US5846709A - Chemical process for amplifying and detecting nucleic acid sequences - Google Patents

Chemical process for amplifying and detecting nucleic acid sequences Download PDF

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US5846709A
US5846709A US08077251 US7725193A US5846709A US 5846709 A US5846709 A US 5846709A US 08077251 US08077251 US 08077251 US 7725193 A US7725193 A US 7725193A US 5846709 A US5846709 A US 5846709A
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sequence
probe
chemical functionality
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David Segev
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ImClone Systems Inc
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    • C07ORGANIC CHEMISTRY
    • C07HSUGARS; DERIVATIVES THEREOF; NUCLEOSIDES; NUCLEOTIDES; NUCLEIC ACIDS
    • C07H21/00Compounds containing two or more mononucleotide units having separate phosphate or polyphosphate groups linked by saccharide radicals of nucleoside groups, e.g. nucleic acids
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    • C12BIOCHEMISTRY; BEER; SPIRITS; WINE; VINEGAR; MICROBIOLOGY; ENZYMOLOGY; MUTATION OR GENETIC ENGINEERING
    • C12QMEASURING OR TESTING PROCESSES INVOLVING ENZYMES, NUCLEIC ACIDS OR MICROORGANISMS; COMPOSITIONS OR TEST PAPERS THEREFOR; PROCESSES OF PREPARING SUCH COMPOSITIONS; CONDITION-RESPONSIVE CONTROL IN MICROBIOLOGICAL OR ENZYMOLOGICAL PROCESSES
    • C12Q1/00Measuring or testing processes involving enzymes, nucleic acids or microorganisms; Compositions therefor; Processes of preparing such compositions
    • C12Q1/68Measuring or testing processes involving enzymes, nucleic acids or microorganisms; Compositions therefor; Processes of preparing such compositions involving nucleic acids
    • C12Q1/6813Hybridisation assays
    • C12Q1/6816Hybridisation assays characterised by the detection means

Abstract

The present invention is directed to a method of amplifying and detecting single or double stranded target nucleic acid molecules. Amplification of the target nucleic acid molecule is accomplished by using at least two chemically modified oligonucleotide probes per target nucleic acid molecule to form a joined oligonucleotide product. Each oligonucleotide probe is comprised of a long and short sequence. The long sequence of each probe hybridizes to adjacent regions of the target nucleic acid molecule. The short sequences of each probe hybridize to each other. Chemical functionality groups attached to the short sequences of each oligonucleotide probe covalently combine linking the probes to form a joined oligonucleotide product. The joined oligonucleotide product is formed without the use of enzymes.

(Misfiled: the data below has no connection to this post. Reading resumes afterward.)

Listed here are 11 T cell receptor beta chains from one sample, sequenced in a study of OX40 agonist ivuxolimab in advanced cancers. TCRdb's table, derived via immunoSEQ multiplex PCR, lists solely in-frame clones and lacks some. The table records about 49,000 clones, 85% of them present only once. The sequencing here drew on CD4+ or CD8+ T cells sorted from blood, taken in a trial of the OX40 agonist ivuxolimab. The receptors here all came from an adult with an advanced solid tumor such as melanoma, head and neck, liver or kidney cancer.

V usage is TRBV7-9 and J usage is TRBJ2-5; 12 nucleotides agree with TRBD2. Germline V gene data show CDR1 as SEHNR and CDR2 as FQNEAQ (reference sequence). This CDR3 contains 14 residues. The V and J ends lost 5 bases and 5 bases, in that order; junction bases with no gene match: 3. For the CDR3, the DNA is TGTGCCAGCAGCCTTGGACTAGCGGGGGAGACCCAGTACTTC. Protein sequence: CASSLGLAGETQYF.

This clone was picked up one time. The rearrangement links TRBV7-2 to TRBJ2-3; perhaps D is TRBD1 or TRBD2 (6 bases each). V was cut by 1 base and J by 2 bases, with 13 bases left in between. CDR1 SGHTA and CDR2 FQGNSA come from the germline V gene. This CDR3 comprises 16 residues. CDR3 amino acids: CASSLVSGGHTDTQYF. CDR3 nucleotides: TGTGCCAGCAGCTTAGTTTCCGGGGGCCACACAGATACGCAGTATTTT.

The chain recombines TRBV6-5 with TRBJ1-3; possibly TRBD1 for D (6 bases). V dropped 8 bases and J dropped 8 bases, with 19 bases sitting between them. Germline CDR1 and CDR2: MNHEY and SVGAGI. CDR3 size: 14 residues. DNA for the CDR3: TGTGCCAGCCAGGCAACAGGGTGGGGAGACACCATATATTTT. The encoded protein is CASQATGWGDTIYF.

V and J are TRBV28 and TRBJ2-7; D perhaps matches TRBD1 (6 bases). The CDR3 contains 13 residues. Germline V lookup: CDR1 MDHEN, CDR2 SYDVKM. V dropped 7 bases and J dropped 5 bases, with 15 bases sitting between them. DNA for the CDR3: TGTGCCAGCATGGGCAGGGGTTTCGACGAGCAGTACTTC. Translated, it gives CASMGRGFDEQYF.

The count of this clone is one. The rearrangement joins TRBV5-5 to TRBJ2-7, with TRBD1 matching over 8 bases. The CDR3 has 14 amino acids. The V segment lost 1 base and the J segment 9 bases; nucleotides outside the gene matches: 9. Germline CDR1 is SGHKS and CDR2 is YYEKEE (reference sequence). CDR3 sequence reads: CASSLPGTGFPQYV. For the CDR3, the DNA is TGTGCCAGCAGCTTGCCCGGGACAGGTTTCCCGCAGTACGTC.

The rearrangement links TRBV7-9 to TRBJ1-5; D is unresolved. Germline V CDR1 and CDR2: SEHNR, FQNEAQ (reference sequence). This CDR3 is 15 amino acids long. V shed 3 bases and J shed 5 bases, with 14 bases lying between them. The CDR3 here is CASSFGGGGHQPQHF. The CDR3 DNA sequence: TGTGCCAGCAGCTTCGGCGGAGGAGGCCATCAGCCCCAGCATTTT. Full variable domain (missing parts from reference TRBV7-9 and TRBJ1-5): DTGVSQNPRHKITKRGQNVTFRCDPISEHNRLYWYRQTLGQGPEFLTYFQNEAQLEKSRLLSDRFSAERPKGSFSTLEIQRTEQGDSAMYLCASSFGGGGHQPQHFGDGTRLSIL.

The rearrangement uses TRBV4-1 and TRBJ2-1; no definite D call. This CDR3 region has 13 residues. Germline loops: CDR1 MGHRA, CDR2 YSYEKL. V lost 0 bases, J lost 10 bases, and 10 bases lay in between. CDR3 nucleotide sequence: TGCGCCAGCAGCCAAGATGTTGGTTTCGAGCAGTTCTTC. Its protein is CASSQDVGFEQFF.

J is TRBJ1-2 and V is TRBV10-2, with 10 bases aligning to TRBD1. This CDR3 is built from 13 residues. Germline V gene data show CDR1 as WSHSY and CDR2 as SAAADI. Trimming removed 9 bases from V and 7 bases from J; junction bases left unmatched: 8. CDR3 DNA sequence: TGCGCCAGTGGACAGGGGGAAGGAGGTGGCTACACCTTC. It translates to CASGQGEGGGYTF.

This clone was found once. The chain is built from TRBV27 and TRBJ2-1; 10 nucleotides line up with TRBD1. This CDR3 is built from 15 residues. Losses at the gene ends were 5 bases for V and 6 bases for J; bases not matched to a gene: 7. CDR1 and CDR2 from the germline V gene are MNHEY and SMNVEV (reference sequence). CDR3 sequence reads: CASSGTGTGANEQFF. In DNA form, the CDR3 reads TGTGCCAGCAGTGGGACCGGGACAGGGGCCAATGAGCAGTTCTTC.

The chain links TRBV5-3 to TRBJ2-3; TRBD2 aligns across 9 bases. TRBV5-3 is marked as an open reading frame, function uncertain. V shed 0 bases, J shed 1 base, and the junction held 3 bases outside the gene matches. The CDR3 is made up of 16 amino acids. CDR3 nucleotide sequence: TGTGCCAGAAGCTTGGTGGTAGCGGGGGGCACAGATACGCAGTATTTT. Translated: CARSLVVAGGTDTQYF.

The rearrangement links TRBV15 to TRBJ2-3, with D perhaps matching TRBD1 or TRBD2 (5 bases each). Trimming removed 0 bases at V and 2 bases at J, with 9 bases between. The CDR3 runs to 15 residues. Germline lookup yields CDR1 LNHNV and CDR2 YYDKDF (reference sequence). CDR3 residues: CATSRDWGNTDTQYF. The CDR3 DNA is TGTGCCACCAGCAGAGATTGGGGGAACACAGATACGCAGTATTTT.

The reactivity of the chemical functionality groups on each probe is target dependent. The chemical functionality group on each probe is prevented from reacting with other chemical functionality groups on other probes unless the probes are properly hybridized to the target molecule and to each other, as described above. The chemical functionality groups are covalently attached to the short sequence of each probe in such a way that they are sheltered or protected from the chemical functionality groups of other probes while the probes are in solution. Only when the short sequences of adjacent probes are hybridized to each other are the chemical functionality groups on the probes brought into close enough proximity to form a covalent bond and join the probes to form a joined oligonucleotide product.

Description

FIELD OF THE INVENTION

The present invention relates to a method for amplifying and detecting existing nucleic acid sequences in a test sample.

BACKGROUND OF THE INVENTION

The standard method for amplifying and detecting target nucleic acid sequences is the polymerase chain reaction (PCR). (See Saiki et al. in Science 239, 487 (1988) and Mullis et al in U.S. Pat. No. 4,683,195) A problem with PCR is non-specific polymerization leading to spurious background signals.

Backman et al., EP 320 308, disclose an alternative method, known as the ligase chain reaction (LCR), for amplifying a target nucleic acid sequence. In LCR, four nucleic acid probes are employed in excess. The first and third probes form a complementary oligonucleotide pair. The second and fourth probes form another complementary oligonucleotide pair. The first and second probes hybridize to sequences that are contiguous in the first strand of the target molecule. When hybridized, the first and second probes abut one another in a 5' phosphate-3' hydroxyl relationship, so that a ligase can join the two probes into a first fused product. Also, the third and fourth probes hybridize to sequences that are contiguous in the second strand of the target molecule. When hybridized, the third and fourth probes abut one another in a 5' phosphate-3' hydroxyl relationship, so that a ligase can join the two probes into a second fused product.